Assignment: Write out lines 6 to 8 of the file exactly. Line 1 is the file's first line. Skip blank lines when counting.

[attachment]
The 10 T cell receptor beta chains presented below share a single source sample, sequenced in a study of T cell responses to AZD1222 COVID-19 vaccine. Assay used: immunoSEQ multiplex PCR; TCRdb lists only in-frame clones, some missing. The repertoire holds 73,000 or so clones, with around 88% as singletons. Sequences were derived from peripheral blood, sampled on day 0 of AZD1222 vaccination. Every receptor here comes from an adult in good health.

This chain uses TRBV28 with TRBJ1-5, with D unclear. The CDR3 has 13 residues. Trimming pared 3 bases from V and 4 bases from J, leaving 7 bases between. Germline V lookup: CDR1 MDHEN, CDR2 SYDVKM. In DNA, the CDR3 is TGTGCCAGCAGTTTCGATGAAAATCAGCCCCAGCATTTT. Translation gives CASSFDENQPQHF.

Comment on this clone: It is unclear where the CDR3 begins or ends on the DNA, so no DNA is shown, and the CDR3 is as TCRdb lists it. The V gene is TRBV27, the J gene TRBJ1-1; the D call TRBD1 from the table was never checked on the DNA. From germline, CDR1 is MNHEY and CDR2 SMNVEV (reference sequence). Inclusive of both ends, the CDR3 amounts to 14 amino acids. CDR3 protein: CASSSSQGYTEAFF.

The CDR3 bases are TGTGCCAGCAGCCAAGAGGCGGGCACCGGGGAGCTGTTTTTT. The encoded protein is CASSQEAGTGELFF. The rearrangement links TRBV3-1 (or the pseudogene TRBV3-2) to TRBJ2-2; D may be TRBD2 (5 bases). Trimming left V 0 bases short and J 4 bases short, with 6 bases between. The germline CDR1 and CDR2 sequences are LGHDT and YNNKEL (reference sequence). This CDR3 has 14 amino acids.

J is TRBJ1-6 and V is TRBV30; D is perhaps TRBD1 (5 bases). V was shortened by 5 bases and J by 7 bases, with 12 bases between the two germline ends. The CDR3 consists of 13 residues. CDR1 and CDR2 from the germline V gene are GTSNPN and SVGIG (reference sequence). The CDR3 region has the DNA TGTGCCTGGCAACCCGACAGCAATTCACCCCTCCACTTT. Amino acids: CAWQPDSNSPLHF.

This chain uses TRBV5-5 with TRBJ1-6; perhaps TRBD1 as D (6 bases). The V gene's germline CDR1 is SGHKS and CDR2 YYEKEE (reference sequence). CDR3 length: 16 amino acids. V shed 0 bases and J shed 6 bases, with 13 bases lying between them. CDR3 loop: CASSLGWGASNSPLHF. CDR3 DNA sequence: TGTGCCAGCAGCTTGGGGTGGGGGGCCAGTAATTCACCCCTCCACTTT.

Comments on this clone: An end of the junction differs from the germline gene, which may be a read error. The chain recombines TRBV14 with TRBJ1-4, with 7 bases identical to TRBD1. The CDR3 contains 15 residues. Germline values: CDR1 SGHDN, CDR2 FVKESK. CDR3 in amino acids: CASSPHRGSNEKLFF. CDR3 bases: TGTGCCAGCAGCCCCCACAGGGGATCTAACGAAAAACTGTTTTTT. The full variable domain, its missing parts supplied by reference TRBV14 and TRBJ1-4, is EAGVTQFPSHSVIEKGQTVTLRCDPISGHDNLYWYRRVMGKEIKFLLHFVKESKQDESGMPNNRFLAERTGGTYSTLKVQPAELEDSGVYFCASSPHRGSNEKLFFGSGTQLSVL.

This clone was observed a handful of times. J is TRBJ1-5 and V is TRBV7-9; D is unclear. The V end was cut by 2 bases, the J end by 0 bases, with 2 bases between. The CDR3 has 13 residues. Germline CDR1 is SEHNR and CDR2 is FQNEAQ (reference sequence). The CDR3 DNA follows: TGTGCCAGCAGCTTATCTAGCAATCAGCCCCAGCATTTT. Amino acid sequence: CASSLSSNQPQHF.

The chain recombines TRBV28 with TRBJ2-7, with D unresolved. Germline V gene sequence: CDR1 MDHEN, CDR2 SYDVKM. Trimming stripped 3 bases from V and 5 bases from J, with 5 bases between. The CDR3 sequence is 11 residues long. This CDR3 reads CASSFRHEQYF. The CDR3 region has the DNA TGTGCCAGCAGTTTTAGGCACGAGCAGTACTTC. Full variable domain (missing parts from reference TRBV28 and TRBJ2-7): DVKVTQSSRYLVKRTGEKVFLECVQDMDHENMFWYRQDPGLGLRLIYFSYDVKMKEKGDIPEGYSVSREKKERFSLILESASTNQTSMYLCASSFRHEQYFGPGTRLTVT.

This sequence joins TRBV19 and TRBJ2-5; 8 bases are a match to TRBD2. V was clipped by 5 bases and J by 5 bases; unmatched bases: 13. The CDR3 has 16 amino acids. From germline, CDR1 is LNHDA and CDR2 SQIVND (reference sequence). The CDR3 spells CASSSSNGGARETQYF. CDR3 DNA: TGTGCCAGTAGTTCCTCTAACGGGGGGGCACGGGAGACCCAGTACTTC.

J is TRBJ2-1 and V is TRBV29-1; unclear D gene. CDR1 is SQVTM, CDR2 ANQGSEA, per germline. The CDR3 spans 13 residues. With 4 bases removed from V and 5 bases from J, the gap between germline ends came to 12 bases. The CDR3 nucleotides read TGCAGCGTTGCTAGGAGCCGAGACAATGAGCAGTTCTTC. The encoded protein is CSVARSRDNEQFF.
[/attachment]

This chain uses TRBV5-5 with TRBJ1-6; perhaps TRBD1 as D (6 bases). The V gene's germline CDR1 is SGHKS and CDR2 YYEKEE (reference sequence). CDR3 length: 16 amino acids. V shed 0 bases and J shed 6 bases, with 13 bases lying between them. CDR3 loop: CASSLGWGASNSPLHF. CDR3 DNA sequence: TGTGCCAGCAGCTTGGGGTGGGGGGCCAGTAATTCACCCCTCCACTTT.

Comments on this clone: An end of the junction differs from the germline gene, which may be a read error. The chain recombines TRBV14 with TRBJ1-4, with 7 bases identical to TRBD1. The CDR3 contains 15 residues. Germline values: CDR1 SGHDN, CDR2 FVKESK. CDR3 in amino acids: CASSPHRGSNEKLFF. CDR3 bases: TGTGCCAGCAGCCCCCACAGGGGATCTAACGAAAAACTGTTTTTT. The full variable domain, its missing parts supplied by reference TRBV14 and TRBJ1-4, is EAGVTQFPSHSVIEKGQTVTLRCDPISGHDNLYWYRRVMGKEIKFLLHFVKESKQDESGMPNNRFLAERTGGTYSTLKVQPAELEDSGVYFCASSPHRGSNEKLFFGSGTQLSVL.

This clone was observed a handful of times. J is TRBJ1-5 and V is TRBV7-9; D is unclear. The V end was cut by 2 bases, the J end by 0 bases, with 2 bases between. The CDR3 has 13 residues. Germline CDR1 is SEHNR and CDR2 is FQNEAQ (reference sequence). The CDR3 DNA follows: TGTGCCAGCAGCTTATCTAGCAATCAGCCCCAGCATTTT. Amino acid sequence: CASSLSSNQPQHF.